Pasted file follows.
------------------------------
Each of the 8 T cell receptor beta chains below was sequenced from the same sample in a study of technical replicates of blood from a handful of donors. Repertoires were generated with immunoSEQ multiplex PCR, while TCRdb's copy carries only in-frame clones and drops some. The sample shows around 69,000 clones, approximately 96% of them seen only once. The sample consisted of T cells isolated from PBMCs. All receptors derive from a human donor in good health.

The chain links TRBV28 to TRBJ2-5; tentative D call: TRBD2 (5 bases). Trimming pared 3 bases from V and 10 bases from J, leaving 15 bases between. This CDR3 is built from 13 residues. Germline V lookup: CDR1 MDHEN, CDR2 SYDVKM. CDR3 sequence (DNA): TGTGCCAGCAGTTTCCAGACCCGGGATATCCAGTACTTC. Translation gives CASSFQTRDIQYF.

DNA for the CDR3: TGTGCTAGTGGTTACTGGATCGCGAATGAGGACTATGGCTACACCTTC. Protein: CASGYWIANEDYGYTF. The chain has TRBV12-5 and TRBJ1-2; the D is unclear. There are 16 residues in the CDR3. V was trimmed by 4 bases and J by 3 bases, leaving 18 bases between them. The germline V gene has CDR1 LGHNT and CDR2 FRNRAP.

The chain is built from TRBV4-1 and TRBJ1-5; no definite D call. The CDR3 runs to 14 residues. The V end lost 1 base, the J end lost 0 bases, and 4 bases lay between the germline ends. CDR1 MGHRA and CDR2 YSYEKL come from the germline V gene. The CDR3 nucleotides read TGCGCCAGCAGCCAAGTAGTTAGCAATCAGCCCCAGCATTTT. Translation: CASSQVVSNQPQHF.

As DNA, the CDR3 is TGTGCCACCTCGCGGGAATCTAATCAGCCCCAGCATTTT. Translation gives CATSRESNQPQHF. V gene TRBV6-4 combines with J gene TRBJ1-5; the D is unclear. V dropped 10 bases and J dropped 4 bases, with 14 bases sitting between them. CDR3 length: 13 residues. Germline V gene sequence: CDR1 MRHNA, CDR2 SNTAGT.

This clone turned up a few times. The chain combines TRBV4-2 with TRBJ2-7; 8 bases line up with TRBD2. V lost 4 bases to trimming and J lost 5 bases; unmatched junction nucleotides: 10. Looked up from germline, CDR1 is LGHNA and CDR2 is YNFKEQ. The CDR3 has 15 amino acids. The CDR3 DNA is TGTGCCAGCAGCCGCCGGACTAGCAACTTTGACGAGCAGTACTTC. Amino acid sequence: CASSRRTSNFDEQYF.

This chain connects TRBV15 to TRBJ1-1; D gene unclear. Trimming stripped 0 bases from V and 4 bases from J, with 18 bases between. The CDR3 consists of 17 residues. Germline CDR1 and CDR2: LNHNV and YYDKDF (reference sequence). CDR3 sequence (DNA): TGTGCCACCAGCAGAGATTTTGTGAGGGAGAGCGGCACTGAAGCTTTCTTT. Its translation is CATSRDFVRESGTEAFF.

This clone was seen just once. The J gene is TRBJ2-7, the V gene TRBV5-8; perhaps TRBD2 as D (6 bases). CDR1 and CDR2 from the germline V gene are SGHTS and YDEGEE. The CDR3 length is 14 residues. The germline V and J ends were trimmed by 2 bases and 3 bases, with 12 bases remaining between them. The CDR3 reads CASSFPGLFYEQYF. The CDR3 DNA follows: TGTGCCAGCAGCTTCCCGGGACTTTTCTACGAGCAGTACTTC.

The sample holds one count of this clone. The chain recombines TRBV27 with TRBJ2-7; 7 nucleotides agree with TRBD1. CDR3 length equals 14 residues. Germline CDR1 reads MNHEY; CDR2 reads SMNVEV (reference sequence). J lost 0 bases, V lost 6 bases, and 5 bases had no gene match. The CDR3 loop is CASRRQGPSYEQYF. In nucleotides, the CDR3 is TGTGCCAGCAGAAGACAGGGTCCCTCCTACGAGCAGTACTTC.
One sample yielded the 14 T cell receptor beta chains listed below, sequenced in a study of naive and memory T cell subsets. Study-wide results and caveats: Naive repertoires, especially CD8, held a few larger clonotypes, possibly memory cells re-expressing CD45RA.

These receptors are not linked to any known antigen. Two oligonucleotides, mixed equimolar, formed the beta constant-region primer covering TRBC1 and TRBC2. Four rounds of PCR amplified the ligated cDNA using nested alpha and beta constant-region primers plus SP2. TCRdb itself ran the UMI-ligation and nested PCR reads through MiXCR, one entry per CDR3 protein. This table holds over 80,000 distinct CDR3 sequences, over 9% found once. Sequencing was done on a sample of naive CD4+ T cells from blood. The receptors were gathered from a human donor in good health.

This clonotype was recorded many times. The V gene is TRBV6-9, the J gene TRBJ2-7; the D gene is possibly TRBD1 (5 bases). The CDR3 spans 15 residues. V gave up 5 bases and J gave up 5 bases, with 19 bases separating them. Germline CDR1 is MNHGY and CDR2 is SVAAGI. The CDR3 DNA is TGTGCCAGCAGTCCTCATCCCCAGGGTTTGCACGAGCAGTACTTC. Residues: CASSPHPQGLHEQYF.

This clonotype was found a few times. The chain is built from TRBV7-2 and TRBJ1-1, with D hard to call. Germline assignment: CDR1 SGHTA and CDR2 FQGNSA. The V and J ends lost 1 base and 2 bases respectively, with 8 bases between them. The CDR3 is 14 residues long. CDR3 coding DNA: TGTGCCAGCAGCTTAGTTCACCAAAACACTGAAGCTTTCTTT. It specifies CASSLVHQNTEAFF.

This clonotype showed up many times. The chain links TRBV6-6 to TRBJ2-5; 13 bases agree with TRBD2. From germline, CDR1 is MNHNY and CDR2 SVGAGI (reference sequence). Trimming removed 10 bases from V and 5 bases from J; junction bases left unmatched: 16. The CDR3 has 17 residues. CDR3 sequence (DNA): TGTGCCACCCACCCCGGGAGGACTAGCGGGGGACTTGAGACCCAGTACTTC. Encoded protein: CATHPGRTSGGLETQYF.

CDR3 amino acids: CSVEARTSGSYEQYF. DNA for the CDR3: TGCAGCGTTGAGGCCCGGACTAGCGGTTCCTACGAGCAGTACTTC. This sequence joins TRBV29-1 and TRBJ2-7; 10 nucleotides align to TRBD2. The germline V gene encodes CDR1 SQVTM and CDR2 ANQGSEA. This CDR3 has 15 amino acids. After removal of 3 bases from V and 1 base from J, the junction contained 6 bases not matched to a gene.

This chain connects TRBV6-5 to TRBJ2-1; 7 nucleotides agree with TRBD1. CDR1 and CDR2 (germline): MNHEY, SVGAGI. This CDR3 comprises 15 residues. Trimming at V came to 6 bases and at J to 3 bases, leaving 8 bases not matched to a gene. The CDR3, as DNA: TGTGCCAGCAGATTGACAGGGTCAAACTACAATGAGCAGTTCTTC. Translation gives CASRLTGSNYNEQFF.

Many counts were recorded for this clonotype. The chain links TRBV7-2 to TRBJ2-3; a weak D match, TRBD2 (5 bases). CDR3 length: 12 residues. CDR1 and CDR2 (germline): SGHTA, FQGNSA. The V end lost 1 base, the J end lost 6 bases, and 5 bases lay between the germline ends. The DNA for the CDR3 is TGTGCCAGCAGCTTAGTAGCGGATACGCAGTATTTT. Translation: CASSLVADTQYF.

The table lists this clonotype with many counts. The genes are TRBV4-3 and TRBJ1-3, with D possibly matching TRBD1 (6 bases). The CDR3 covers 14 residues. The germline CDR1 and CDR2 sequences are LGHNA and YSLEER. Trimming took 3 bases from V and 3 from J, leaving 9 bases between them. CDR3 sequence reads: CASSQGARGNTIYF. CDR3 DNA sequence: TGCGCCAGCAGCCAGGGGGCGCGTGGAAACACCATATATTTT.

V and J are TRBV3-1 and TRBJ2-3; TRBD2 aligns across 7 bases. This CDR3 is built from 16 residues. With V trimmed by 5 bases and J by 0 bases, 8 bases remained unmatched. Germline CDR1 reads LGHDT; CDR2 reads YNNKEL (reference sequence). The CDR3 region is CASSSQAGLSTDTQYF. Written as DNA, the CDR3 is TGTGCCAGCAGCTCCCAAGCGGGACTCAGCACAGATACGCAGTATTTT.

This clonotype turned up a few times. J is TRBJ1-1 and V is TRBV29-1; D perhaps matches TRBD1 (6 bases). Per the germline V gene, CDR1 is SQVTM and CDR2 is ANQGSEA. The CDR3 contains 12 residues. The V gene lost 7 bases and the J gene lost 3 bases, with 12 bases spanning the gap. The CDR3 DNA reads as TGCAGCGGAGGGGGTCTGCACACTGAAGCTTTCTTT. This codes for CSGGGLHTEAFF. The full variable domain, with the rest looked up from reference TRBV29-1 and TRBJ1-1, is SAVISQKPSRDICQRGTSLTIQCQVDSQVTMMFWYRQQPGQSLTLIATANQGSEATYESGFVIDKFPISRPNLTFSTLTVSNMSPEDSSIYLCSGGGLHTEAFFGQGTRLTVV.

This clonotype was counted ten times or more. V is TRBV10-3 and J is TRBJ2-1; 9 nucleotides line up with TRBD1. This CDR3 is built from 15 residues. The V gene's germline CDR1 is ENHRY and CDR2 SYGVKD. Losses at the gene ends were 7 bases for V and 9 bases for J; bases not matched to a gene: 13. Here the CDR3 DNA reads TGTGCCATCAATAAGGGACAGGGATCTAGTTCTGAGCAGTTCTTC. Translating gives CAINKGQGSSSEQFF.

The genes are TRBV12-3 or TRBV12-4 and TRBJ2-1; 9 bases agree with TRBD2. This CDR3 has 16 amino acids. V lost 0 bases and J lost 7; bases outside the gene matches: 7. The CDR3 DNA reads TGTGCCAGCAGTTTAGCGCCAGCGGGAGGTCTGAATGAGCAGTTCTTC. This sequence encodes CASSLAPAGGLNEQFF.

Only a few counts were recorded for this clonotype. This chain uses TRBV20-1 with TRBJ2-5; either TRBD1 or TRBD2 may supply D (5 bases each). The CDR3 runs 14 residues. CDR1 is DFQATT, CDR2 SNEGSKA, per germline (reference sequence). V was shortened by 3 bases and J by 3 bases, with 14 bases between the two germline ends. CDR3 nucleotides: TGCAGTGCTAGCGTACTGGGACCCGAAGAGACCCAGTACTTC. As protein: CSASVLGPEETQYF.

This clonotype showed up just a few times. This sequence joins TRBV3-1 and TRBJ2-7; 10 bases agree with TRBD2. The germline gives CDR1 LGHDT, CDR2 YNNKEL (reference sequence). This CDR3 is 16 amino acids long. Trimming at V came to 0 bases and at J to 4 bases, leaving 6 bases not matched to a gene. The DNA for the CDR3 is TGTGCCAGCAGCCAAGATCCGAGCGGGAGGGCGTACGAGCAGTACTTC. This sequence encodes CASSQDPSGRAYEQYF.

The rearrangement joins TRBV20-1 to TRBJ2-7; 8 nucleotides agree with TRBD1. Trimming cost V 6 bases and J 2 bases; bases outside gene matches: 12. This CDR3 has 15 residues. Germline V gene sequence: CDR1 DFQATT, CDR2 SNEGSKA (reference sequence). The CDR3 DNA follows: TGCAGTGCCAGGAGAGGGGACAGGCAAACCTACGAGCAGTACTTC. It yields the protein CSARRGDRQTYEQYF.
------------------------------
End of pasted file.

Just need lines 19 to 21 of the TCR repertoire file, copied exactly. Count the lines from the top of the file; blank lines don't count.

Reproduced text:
V and J are TRBV3-1 and TRBJ2-3; TRBD2 aligns across 7 bases. This CDR3 is built from 16 residues. With V trimmed by 5 bases and J by 0 bases, 8 bases remained unmatched. Germline CDR1 reads LGHDT; CDR2 reads YNNKEL (reference sequence). The CDR3 region is CASSSQAGLSTDTQYF. Written as DNA, the CDR3 is TGTGCCAGCAGCTCCCAAGCGGGACTCAGCACAGATACGCAGTATTTT.

This clonotype turned up a few times. J is TRBJ1-1 and V is TRBV29-1; D perhaps matches TRBD1 (6 bases). Per the germline V gene, CDR1 is SQVTM and CDR2 is ANQGSEA. The CDR3 contains 12 residues. The V gene lost 7 bases and the J gene lost 3 bases, with 12 bases spanning the gap. The CDR3 DNA reads as TGCAGCGGAGGGGGTCTGCACACTGAAGCTTTCTTT. This codes for CSGGGLHTEAFF. The full variable domain, with the rest looked up from reference TRBV29-1 and TRBJ1-1, is SAVISQKPSRDICQRGTSLTIQCQVDSQVTMMFWYRQQPGQSLTLIATANQGSEATYESGFVIDKFPISRPNLTFSTLTVSNMSPEDSSIYLCSGGGLHTEAFFGQGTRLTVV.

This clonotype was counted ten times or more. V is TRBV10-3 and J is TRBJ2-1; 9 nucleotides line up with TRBD1. This CDR3 is built from 15 residues. The V gene's germline CDR1 is ENHRY and CDR2 SYGVKD. Losses at the gene ends were 7 bases for V and 9 bases for J; bases not matched to a gene: 13. Here the CDR3 DNA reads TGTGCCATCAATAAGGGACAGGGATCTAGTTCTGAGCAGTTCTTC. Translating gives CAINKGQGSSSEQFF.